Twice during the first week in October I received messages and photos from friends about little birds they had spotted in the city, one on a balcony rail thirty stories high and one that had survived a collision with a streetfront window. In both cases the bird was a golden-crowned kinglet (Regulus satrapa), a wee migrant that we see twice a year when it flies through the Barrington area.
There are two kinglets – golden-crowned and ruby-crowned – that visit our area. But it’s the golden-crown that tends to come through in big numbers and often sizable groups. When you hear the ultra high-pitched, short, sometimes nearly indiscernible notes of the bird – ti-ti! – you usually hear the sound all about you as several of the diminutive creatures forage for small insects.
This fall I have encountered golden-crowned kinglets for over a month now, and some may well continue into winter. In fact, the species almost always shows up on Christmas Bird Counts. We have many late flowering composites growing around our countryside home – asters and goldenrods – and I’ve noticed the kinglets clinging to the seed heads, often with black-capped chickadees, as they nab whatever it is they are looking for and obviously finding on those plants. I mentioned the observation on a recent walk I led along the lakeshore in Chicago and within minutes, in the prairie garden atop the McCormick Center garage, we heard the high notes of golden-crowned kinglets and found them on the seed heads of various prairie plants.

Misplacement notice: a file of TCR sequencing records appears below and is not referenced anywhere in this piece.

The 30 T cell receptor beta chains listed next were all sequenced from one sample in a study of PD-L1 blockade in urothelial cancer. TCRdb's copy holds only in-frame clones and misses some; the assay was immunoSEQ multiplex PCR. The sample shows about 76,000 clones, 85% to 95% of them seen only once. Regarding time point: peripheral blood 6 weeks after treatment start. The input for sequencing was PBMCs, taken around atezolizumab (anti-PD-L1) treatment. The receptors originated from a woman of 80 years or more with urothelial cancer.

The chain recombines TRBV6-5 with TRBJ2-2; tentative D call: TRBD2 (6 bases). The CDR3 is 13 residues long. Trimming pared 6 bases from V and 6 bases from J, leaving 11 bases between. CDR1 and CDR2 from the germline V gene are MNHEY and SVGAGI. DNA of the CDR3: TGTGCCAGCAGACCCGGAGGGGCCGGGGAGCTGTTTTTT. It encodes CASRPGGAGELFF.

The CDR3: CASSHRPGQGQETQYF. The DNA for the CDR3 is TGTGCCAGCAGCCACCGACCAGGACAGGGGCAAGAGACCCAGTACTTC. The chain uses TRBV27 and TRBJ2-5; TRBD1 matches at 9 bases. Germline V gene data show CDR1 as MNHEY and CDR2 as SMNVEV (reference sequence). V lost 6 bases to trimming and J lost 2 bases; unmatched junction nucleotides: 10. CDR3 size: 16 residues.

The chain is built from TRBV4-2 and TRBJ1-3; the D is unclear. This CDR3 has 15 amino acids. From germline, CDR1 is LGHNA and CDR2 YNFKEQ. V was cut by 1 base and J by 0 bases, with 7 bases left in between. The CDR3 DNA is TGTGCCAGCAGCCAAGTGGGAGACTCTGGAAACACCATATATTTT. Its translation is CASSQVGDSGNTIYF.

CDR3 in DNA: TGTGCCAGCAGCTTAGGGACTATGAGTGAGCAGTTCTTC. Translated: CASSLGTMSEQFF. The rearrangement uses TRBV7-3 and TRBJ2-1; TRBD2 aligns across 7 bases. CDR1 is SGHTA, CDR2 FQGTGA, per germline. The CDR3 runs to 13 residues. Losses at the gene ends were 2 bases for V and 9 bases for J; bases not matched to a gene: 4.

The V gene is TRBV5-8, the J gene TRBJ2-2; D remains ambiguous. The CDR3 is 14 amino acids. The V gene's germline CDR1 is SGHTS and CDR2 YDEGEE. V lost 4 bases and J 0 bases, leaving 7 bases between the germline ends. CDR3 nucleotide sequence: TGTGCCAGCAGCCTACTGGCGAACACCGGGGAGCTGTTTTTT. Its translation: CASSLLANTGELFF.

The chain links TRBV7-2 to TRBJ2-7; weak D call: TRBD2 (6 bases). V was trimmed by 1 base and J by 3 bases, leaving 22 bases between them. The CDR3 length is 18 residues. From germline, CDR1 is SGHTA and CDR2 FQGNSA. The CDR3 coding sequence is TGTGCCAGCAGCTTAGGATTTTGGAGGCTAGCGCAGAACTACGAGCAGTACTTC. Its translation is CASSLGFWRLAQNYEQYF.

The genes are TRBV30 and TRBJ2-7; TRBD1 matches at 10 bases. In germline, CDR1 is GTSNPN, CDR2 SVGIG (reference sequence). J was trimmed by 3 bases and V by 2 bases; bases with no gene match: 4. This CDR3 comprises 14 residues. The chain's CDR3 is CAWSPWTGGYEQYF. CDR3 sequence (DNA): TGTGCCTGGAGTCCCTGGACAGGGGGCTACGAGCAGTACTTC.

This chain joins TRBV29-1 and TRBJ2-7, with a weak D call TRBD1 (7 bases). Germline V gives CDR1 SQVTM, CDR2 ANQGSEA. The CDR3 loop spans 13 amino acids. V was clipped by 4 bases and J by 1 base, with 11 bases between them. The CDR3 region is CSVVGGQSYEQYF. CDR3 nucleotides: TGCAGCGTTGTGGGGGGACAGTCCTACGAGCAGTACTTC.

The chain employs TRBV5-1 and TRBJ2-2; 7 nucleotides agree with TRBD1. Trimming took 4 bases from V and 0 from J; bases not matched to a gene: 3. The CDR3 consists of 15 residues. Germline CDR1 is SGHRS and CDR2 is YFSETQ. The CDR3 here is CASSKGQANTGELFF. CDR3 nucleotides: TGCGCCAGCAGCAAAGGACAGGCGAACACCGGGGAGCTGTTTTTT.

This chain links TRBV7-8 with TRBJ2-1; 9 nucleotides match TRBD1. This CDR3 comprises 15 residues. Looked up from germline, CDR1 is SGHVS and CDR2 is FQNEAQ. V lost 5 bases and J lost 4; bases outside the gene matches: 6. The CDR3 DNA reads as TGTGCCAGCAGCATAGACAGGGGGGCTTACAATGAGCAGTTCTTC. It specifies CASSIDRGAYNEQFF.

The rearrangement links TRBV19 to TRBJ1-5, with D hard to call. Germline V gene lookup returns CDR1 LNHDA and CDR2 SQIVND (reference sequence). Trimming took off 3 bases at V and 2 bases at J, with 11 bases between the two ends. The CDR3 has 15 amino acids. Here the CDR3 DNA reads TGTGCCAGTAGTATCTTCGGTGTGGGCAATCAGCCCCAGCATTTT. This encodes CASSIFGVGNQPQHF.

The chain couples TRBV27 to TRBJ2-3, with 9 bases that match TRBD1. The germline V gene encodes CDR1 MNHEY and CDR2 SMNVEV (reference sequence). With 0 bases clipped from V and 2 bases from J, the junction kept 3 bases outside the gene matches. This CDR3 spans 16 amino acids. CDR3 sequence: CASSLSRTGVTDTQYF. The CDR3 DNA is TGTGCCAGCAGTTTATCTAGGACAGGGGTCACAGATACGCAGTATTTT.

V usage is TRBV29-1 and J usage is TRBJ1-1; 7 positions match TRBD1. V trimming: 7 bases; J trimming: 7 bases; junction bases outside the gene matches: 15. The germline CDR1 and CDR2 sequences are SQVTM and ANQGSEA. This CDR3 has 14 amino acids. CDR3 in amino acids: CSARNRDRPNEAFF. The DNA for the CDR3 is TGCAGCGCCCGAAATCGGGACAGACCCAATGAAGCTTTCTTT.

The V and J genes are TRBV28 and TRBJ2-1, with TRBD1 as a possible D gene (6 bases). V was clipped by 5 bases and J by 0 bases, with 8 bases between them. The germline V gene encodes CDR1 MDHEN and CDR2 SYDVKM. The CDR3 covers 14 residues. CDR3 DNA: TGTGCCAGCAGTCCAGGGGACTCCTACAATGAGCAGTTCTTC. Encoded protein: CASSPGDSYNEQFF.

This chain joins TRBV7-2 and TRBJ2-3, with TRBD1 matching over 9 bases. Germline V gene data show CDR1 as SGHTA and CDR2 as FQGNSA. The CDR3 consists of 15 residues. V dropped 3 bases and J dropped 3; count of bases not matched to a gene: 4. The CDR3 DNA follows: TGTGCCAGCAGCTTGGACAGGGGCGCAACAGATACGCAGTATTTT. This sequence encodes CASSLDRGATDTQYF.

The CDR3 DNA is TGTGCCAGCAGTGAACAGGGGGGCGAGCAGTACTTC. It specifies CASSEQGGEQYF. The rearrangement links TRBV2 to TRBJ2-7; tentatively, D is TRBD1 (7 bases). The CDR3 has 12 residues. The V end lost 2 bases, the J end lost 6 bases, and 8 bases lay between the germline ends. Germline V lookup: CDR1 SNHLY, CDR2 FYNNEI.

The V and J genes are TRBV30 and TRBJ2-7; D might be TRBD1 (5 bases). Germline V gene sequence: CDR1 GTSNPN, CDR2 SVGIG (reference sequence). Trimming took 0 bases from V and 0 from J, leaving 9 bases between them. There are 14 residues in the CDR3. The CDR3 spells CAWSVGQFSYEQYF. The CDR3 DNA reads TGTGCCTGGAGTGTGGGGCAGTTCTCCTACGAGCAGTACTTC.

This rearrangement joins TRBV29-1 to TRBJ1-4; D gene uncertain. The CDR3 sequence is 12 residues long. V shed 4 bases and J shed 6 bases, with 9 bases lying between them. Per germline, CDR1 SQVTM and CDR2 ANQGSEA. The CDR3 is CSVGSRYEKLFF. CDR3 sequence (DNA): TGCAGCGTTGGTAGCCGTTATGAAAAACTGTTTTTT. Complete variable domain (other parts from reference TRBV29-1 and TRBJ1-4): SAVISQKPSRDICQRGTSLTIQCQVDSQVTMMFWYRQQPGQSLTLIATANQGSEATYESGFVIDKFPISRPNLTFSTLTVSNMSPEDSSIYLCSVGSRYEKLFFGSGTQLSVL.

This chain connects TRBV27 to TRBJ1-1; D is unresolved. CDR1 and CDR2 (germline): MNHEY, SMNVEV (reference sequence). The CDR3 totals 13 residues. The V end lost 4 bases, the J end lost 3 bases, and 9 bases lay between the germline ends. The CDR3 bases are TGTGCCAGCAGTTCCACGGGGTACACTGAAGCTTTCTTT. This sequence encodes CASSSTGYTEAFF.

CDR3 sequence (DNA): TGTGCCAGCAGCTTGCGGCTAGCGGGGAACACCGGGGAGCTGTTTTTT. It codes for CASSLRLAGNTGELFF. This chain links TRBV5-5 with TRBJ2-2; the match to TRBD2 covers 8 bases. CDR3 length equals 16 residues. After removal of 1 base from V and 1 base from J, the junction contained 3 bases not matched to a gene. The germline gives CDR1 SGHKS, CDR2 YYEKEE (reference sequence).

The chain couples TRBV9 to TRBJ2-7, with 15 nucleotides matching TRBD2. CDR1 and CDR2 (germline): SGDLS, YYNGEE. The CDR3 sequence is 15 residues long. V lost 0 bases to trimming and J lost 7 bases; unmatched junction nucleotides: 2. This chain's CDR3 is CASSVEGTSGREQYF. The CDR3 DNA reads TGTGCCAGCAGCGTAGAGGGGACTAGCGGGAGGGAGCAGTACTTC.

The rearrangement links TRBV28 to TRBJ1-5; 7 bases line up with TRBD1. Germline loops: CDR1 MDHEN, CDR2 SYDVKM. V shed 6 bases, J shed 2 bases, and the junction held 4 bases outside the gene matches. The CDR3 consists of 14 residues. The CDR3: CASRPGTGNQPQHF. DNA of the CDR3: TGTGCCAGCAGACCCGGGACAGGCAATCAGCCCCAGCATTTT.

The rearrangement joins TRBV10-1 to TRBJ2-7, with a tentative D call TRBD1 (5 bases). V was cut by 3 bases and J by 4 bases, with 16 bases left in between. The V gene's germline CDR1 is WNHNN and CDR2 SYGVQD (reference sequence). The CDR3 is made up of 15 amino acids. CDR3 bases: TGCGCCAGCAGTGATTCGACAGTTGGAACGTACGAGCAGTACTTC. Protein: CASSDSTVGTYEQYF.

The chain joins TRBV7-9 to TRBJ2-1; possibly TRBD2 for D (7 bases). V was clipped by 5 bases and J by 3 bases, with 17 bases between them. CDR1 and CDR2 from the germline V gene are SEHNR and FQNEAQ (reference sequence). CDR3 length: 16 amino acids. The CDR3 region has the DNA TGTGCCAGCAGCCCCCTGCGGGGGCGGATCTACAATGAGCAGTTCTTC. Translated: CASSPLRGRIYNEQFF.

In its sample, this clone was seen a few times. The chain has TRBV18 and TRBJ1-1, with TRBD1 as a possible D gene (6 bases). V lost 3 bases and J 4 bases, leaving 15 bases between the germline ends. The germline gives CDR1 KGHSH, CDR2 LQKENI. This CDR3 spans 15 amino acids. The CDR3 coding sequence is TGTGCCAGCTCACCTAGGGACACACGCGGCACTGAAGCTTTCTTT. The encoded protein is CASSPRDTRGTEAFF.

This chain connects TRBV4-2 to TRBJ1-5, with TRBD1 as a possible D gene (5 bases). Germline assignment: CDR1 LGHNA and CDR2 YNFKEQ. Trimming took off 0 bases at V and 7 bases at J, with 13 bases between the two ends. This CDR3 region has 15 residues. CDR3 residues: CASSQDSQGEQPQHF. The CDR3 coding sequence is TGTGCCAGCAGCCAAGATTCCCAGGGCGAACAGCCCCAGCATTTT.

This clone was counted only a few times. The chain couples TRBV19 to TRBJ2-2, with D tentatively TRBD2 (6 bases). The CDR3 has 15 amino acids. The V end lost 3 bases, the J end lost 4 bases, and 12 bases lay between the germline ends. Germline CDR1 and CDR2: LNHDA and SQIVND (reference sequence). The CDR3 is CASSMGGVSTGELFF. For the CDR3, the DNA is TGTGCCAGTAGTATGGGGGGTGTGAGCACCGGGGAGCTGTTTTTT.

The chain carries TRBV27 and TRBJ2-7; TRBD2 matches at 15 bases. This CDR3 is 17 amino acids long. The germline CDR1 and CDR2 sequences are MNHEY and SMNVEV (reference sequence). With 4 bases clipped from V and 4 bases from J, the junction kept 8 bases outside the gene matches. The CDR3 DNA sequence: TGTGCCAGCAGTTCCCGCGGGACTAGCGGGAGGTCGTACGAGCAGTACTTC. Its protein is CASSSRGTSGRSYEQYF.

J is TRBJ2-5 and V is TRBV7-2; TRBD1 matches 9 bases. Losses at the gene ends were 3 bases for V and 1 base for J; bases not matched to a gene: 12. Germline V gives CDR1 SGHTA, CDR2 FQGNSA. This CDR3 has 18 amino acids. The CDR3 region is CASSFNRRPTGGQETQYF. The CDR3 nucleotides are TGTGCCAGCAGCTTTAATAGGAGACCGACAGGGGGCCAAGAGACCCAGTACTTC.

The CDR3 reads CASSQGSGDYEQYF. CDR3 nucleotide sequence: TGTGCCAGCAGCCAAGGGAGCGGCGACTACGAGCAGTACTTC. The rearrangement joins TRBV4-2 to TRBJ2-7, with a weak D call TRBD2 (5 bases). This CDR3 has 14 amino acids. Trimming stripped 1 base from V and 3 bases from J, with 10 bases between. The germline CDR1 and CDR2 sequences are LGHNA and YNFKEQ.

Visually, the golden-crowned kinglet (a big name for such a small bird!) is striking. The face is boldly marked with black and white stripes; it often seems to me that it has been painted with mascara. Its crown is a bright yellow-orange. Overall the kinglet is an olive gray but its wing and tail feathers are tinged with a subtle but lovely yellow. Each wing has a single thin white wing bar. I think of the kinglet as a little dynamo, as it seems to be in perpetual motion, hunting and picking up insects with its tiny black bill, all the while emitting those shrill, thin notes.
The golden-crowned kinglet nests in boreal or mountain forests, most often in spruce and fir trees, considerably north of Barrington latitudes. Despite their tiny size, they can endure temperatures well below zero. Naturalist and author Bernd Heinrich describes graphically their survival strategies in his book, Winter World. While they often seem to prefer conifers, the kinglets forage in trees and shrubs of all types in and around Barrington. They are liable to appear almost anywhere – in local forest preserves, parks, even in vegetation on town streets.
It will be the sound more than the sight of the kinglets that is apt to alert you to their presence. If you keep your aural radar alert to those high frequency notes, you have a good chance of seeing the rapid movement of the tiny winged creature. You need to be quick with binoculars to actually watch the bird. But the reward makes the effort well worthwhile.
About the Author
Wendy Paulson has lived in Barrington Hills since 1975, and has led bird walks in the area for many years. She re-established the Nature Lady program in the Barrington 220 school district and St. Anne’s in the late 70s, under the auspices of The Garden Club and Little Garden Club of Barrington. Wendy developed the education program for Citizens for Conservation, initiated and edited its newsletter, and has been an active volunteer with CFC for over 30 years.
During interludes in New York City and Washington, DC, Wendy taught classes about birds in the public schools and is helping to develop a similar program in Chicago public schools with Openlands. She is chairman of The Bobolink Foundation, serves on the board or advisory committee of multiple conservation and bird-related organizations, both domestic and international, and is former chairman of IL and NY chapters of The Nature Conservancy. Wendy and her husband Hank have two grown children and are avid hikers, cyclists, and kayakers.